WASHINGTON, DC.- The Smithsonians National Portrait Gallery
has announced artist Hugo Crosthwaite as the first-prize winner of the fifth triennial Outwin Boochever Portrait Competition. Crosthwaite is the first Latinx artist to receive this prestigious award since the national competition was founded in 2006. His prize-winning stop-motion drawing animation, A Portrait of Berenice Sarmiento Chávez (2018), recounts a womans journey from Tijuana, Mexico, to the United States in pursuit of the American dream. It will be on view in the exhibition The Outwin 2019: American Portraiture Today, which features nearly 50 portraits by the finalists of the 2019 Outwin Boochever Portrait Competition. Held every three years, the competition encourages artists living and working in the U.S. to submit works that challenge the definition of portraiture. This years competition received more than 2,600 submissions from 14 states, Washington, D.C., and Puerto Rico. Selected by a blind jury based on artistic merit, the featured works reflect the state of contemporary portraiture in the U.S. and will be on view in Washington, D.C., from Oct. 26. through Aug. 30, 2020, before traveling to up to four venues across the U.S.
The Outwin 2019: American Portraiture Today features intimate depictions of individuals whose remarkable stories are rooted in the most pressing challenges of our time, said Kim Sajet, director, Smithsonians National Portrait Gallery. Nearly all of the leading national conversations from the past three yearsimmigration, the rights of workers, climate change, and the impact of racial violenceare presented here on a personal level. It is a moment to stop, look around, and admire the tenacity and beauty of the American spirit through portraiture.
As winner of the first prize, Crosthwaite, a resident of San Diego, will receive $25,000 and a commission to create a portrait of a living individual for the museums permanent collection. Previous first-prize winners are David Lenz (2006), Dave Woody (2009), Bo Gehring (2013) and Amy Sherald (2016). Second prize was awarded to Sam Comen of Los Angeles, who submitted the photograph Jesus Sera, Dishwasher (2018). Third prize, a tie, was awarded to both Richard Greene of Los Angeles for his photograph Monroe, LA (2016) and Wayde McIntosh of Brooklyn, New York, for his painting Legacy (2017). This years commended artists are Natalia García Clark of Los Angeles and Mexico City for her video Self-Portrait (2017); Lauren Hare of Portland, Oregon, for her photograph Secrets (2017); and Adrian Octavius Walker of Oakland, California, for his photograph Black Virgin Mary (2018).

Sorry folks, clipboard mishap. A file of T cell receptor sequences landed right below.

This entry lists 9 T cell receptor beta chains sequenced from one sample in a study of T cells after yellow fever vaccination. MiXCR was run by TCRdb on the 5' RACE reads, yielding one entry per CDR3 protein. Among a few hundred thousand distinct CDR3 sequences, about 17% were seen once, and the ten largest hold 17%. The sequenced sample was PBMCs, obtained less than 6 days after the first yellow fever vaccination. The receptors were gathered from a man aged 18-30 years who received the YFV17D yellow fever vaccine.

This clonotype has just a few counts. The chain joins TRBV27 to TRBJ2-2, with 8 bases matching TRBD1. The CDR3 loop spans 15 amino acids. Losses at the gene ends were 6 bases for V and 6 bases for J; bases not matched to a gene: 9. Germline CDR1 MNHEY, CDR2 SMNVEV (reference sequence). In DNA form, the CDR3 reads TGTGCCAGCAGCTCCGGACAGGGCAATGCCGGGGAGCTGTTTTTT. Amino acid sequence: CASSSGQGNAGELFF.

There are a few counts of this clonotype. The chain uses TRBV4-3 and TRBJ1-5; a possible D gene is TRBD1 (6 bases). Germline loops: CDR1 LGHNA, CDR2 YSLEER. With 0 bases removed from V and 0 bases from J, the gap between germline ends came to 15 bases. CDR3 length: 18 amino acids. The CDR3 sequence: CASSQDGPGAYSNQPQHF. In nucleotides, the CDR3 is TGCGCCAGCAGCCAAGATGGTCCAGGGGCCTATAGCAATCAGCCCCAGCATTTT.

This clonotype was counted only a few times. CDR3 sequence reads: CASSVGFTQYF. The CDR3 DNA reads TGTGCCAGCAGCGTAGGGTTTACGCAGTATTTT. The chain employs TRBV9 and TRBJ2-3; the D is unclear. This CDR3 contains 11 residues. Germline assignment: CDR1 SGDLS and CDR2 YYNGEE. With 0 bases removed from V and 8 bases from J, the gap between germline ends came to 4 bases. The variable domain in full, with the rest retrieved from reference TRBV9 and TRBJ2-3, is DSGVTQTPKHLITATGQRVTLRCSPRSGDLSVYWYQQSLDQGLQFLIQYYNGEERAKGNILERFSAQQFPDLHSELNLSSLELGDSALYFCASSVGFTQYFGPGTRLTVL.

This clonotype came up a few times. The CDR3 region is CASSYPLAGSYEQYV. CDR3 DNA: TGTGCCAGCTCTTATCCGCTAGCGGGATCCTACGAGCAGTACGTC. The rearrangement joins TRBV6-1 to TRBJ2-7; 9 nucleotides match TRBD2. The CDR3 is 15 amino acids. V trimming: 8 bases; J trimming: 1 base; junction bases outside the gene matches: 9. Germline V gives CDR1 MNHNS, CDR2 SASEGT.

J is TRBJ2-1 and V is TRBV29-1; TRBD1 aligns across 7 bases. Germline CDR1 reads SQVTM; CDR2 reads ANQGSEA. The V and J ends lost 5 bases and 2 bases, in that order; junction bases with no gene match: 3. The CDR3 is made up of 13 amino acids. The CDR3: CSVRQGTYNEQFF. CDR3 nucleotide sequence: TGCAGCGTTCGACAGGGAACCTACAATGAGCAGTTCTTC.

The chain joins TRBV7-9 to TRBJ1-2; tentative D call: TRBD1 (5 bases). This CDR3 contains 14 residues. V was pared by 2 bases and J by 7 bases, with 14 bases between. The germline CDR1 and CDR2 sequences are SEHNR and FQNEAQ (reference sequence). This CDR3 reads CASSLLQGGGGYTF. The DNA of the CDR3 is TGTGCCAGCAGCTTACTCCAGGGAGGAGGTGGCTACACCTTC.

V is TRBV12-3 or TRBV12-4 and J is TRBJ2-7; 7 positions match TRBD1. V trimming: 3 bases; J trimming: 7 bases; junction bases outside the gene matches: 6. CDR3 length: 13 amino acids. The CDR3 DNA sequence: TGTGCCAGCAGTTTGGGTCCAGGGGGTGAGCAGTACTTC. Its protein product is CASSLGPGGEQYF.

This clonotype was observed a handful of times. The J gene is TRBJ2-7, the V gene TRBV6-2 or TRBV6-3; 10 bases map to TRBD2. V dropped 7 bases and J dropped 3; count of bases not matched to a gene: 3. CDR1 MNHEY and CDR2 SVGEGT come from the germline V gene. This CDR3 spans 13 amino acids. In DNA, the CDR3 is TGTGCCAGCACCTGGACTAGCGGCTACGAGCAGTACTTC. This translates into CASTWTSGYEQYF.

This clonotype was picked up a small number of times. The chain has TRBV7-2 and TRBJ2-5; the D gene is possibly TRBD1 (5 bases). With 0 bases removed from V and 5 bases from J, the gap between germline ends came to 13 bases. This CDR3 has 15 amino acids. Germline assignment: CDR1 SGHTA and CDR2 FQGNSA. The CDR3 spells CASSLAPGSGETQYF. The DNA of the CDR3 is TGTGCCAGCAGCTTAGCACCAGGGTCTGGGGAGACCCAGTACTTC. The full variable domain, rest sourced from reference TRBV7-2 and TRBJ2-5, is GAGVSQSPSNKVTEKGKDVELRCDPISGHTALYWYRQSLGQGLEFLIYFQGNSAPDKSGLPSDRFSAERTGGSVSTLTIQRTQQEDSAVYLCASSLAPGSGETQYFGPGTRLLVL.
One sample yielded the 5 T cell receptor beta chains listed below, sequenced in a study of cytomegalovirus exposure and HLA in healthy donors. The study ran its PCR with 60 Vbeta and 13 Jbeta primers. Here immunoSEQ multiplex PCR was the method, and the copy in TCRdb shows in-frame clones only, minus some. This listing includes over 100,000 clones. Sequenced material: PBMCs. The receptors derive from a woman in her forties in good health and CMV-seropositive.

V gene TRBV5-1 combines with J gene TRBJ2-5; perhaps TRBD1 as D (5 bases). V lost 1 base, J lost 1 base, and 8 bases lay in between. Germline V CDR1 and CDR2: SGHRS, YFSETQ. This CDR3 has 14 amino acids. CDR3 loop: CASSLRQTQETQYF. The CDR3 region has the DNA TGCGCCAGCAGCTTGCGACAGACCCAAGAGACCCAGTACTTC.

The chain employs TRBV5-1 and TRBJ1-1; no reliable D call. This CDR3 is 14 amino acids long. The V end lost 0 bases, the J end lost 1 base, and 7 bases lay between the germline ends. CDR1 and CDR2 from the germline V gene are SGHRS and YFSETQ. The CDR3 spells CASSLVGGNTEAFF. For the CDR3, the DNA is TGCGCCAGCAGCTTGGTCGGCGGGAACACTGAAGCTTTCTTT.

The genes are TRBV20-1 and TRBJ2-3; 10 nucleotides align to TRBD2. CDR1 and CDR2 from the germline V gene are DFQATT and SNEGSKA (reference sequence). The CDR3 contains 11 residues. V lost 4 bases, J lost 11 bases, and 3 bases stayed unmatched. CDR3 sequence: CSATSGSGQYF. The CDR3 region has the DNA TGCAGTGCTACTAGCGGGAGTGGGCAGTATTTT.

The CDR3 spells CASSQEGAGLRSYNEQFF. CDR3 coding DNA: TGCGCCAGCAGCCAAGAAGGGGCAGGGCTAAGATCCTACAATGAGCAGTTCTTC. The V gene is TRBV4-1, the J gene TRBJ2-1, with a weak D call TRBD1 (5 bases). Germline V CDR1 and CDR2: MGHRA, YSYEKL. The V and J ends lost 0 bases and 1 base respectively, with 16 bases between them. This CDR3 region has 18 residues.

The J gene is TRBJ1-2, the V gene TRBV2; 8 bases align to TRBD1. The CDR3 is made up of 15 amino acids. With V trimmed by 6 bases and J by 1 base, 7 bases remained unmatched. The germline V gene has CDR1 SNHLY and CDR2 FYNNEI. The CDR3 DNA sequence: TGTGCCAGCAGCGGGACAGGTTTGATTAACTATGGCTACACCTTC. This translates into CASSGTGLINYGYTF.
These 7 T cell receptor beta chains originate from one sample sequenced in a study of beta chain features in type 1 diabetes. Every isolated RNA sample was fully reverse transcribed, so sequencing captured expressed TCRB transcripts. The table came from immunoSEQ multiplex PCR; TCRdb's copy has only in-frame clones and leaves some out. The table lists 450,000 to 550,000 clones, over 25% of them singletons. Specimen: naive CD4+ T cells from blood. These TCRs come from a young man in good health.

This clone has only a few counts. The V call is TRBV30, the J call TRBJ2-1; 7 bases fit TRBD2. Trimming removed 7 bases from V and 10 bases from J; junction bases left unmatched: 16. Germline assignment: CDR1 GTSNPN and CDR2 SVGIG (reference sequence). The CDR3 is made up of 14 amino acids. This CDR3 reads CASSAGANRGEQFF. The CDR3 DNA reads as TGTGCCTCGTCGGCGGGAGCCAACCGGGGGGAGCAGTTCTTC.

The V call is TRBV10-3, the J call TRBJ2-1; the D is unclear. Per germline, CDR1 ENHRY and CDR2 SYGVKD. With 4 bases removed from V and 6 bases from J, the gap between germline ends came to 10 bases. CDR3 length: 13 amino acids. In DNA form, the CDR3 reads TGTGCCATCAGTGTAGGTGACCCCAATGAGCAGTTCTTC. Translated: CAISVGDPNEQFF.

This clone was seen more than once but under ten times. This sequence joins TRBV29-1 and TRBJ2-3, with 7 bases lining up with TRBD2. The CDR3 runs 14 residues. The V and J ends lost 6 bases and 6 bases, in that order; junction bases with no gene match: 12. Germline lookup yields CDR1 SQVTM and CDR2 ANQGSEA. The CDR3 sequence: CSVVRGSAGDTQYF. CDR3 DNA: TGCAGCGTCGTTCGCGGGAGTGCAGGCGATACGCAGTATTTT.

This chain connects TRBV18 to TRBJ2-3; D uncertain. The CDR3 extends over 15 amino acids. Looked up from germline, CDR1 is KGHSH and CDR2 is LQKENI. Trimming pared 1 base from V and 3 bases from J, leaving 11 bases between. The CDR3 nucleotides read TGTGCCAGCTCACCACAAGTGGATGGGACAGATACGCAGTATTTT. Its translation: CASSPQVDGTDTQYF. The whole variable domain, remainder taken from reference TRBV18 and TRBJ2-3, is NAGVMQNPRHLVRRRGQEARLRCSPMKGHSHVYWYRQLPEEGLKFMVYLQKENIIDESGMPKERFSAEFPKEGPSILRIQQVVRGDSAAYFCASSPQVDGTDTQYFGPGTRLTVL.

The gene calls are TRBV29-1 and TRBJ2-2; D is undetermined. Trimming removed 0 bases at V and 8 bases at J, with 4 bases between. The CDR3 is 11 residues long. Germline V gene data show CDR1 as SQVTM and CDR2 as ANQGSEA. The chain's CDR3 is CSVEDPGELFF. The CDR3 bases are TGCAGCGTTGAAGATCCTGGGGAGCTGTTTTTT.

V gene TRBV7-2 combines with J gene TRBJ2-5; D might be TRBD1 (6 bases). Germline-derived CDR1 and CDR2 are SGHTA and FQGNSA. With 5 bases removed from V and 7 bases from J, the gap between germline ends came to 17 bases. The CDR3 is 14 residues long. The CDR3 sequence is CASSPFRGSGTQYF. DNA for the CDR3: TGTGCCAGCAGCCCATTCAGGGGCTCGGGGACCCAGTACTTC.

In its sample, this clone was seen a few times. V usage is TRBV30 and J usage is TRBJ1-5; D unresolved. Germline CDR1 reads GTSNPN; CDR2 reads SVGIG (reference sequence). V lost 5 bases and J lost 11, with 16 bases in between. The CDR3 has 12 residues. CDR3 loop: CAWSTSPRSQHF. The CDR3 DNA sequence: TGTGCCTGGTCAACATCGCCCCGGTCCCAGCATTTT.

One exhibiting artist will also win the Peoples Choice Award, which will be announced in May 2020. In this part of the competition, visitors to the exhibition, both at the museum and online, will be able to cast a vote for their favorite finalists.
The Outwin 2019 is co-curated by the Portrait Gallerys Dorothy Moss, curator of painting and sculpture and performance art, and Taína Caragol, curator of painting and sculpture and Latinx art and history. This years exhibition addresses themes of socio-political relevance, including immigration, Black Lives Matter, urban youth, the status of American workers, gun violence and LGBTQ+ rights. The work spans a variety of media and includes performance art for the first time with the debut of Sheldon Scotts Portrait, number 1 man (day clean ta sun down) (2019). In tribute to the hours worked by his enslaved ancestors in South Carolina, Scott will perform from sunrise to sunset every day from Oct. 26 through Nov. 2 except Sunday. Visitors will be able to witness the performance during museum hours from 11:30 a.m. to 7 p.m.
The 2019 Outwin Boochever Portrait Competition is directed by Moss. Jurors for the 2019 Competition include Harry Gamboa Jr., artist, writer and co-director of the program in photography and media at the California Institute of the Arts; Lauren Haynes, curator of contemporary art at the Crystal Bridges Museum of American Art; Byron Kim, artist and senior critic at the Yale School of Art; and Jefferson Pinder, artist and professor of sculpture and contemporary practices at the School of the Art Institute of Chicago. The Portrait Gallerys curators Caragol, Moss and Chief Curator Brandon Brame Fortune also served on the committee.